Sloe foraging is a rewarding pastime

Do you know what a Sloe is? Do you know what one looks like or why you might want to seek them out? Gayle Palmer explains more…

A Sloe is a small wild plum. Unlike most plums the small purple fruit with a blue bloom to the skin is not usually ripe until later in the Summer. 2017 though has caused them to ripen about 6 weeks early though! Be wary though – although they look delicious they are actually very bitter – like a lemon – and the juice will make your mouth and lips screw up!! (It’s a good joke for the un-knowing!)

supersloes Sloe foraging is a rewarding pastime

The Sloe is know by its Latin name of Prunus spinosa (as they protect their fruits with sharp little spines!). They are the fruit of the Blackthorn tree which is commonly found in the hedgerows, particularly in West Sussex and causes the clouds of white blossom in the Spring.

Whilst the fruit when fresh it is pretty inedible, but once they are fully ripe (hint below to help the juice come out better is below) they can be turned into the most wonderful Sloe – Gin, Vodka, Jelly, Jelly Cheese or even syrup!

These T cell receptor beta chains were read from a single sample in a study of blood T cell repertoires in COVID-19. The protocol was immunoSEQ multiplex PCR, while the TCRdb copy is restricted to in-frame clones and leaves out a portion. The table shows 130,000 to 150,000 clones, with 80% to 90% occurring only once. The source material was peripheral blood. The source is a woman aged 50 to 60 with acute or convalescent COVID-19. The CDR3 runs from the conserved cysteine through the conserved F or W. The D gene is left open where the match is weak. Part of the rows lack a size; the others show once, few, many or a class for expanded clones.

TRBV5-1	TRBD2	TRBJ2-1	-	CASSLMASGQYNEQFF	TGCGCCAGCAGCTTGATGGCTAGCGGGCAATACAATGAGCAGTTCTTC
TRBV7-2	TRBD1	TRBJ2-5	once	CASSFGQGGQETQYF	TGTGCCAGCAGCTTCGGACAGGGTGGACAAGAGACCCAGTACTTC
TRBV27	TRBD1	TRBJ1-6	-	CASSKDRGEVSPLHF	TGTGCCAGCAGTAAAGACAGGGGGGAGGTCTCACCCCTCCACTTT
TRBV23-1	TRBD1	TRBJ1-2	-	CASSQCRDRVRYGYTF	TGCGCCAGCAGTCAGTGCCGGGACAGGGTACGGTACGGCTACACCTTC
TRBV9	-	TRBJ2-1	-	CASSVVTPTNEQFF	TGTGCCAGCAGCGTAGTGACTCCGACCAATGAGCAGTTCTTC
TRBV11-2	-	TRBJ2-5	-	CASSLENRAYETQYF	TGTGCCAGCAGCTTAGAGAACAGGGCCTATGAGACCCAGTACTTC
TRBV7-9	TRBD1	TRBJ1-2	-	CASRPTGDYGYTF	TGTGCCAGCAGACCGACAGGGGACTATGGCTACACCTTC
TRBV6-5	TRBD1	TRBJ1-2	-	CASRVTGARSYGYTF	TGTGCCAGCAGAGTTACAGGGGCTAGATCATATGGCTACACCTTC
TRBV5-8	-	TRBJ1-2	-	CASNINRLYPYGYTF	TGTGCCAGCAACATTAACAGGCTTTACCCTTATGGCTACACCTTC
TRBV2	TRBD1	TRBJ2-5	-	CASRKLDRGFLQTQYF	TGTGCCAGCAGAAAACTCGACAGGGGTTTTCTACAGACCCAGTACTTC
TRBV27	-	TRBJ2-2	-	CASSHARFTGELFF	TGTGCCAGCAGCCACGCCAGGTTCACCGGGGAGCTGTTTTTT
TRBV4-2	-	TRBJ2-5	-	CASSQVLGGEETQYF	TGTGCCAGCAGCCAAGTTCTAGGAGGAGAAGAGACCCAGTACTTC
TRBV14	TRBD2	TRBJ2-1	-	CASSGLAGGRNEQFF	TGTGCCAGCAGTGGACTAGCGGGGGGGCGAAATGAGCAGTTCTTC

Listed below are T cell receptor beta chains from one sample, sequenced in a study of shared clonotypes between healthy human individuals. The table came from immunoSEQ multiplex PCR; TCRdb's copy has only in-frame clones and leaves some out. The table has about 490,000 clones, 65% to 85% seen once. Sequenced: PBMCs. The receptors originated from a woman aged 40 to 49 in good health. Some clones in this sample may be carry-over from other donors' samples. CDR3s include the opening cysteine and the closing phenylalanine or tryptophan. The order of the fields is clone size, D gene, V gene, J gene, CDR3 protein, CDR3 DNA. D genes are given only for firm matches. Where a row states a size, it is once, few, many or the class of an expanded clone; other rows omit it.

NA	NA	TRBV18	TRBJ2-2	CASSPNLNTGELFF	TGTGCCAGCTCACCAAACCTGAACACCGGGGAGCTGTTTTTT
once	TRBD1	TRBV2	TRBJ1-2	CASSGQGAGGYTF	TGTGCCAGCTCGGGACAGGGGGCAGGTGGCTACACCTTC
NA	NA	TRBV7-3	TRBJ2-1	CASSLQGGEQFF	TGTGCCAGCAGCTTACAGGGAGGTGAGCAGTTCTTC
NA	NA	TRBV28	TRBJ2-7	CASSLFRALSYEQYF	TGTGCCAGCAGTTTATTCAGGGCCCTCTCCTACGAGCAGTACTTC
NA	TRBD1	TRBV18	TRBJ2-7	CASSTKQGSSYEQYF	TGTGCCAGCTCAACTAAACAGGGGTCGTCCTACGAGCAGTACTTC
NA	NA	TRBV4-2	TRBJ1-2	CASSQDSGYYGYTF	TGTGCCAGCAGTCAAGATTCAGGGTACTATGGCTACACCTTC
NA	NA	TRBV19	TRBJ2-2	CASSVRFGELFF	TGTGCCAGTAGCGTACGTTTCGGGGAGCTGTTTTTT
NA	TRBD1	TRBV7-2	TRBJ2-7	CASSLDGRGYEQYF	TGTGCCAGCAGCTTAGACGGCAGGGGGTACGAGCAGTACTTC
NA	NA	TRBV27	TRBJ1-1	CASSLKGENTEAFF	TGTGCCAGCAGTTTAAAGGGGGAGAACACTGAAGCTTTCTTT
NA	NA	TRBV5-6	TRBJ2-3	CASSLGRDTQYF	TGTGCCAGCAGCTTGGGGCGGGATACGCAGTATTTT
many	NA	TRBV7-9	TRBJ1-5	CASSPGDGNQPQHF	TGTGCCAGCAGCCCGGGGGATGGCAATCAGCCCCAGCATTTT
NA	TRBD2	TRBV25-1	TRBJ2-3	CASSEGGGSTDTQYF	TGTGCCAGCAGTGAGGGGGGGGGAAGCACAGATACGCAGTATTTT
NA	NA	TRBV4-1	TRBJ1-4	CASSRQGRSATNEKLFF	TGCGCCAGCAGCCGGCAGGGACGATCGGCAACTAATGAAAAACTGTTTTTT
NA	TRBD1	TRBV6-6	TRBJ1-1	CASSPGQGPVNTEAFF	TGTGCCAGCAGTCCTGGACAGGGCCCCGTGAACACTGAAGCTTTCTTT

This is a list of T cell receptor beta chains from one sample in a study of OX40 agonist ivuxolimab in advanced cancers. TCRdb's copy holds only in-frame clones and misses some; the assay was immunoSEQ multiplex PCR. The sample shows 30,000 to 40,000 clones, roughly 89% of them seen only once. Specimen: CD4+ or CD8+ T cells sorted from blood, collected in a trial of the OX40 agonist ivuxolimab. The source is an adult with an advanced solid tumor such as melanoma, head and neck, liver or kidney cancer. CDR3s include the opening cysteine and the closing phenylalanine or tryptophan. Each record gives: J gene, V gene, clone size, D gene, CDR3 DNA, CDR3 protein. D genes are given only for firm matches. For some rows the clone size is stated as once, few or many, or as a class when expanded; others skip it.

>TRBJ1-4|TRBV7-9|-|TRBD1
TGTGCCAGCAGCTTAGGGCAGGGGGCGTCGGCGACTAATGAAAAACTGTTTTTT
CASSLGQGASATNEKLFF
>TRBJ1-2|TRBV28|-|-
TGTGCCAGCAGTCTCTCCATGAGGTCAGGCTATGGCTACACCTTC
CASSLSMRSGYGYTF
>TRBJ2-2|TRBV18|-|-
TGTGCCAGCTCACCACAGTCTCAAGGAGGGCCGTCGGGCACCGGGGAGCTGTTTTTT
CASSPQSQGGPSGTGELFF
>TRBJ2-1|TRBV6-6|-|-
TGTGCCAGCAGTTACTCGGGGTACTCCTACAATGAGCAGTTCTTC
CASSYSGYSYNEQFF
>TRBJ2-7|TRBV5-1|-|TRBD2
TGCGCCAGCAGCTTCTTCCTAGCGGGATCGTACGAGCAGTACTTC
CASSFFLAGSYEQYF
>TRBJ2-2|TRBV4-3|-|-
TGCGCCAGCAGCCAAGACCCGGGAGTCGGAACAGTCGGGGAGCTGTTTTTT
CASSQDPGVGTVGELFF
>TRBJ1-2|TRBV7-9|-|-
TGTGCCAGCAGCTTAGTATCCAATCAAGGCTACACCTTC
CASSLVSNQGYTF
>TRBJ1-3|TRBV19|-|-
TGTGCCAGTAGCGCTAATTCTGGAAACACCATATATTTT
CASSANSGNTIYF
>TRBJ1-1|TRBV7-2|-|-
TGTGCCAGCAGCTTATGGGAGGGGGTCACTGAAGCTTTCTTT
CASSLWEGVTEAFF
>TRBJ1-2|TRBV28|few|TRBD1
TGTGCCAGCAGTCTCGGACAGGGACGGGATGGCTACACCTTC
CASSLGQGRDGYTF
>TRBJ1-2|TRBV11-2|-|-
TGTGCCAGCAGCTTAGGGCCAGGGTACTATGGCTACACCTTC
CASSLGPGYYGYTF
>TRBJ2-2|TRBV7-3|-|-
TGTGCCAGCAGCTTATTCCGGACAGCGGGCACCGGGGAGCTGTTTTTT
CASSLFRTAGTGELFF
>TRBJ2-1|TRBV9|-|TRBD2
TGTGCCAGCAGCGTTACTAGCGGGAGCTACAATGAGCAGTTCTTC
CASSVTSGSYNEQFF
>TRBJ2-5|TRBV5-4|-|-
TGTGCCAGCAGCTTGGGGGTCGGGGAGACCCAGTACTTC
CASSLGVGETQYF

Sloe Gin is my favourite.

So how do you identify them?

Watch the video via Facebook for more information.

Sloes – what are they?

sloesbushes-225x300 Sloe foraging is a rewarding pastime

Usually the fruits are not ready to be picked until October and are said to be best after the first frosts! The easiest way to force them to give up their flavoured juice, or to pick them and then use them when you have time (vs immediately) is to remove the stalks and any leaves / debris and then freeze them whole! DO NOT take off the yeast bloom on the skin surface, it is needed later.

Have you seen a “Super Sloe”?? Video here

We have monster sloes nearby the houses!! So much quicker to pick!


  • Put the sloes once cleaned in the freezer, twice. Allow to defrost, then freeze again OR prick each sloe a few times with a fat pin. Mind your fingers! These measures allow the juice to run.
  • To a pound of sloes (450g) you will need about 3-4oz of sugar.
  • In the bottom of a clean bottle put in an inch layer of sloes, add a small amount of castor sugar.
  • Continue until 3/4 full.
  • Fill bottle with the spirit of your choice. Seal.
  • Store in a cool, dark place and shake gently or invert every few days for at least 6 weeks for the best results.
  • After 3 months of “stewing” it is ready to decant off the sloes from the liquor with a muslin sieve into a clean, sterilised bottle. Seal and then label.

Decorated nicely these make excellent Christmas presents.

Top tip: Drink in small glasses with cheese and biscuits or add to some bubbly.

Depending on the juice content of the sloes so you will need to add more or less sugar, and it depends on your own taste – whether you want more of a syrup or not.. Experiment!

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© Chichester Self 2017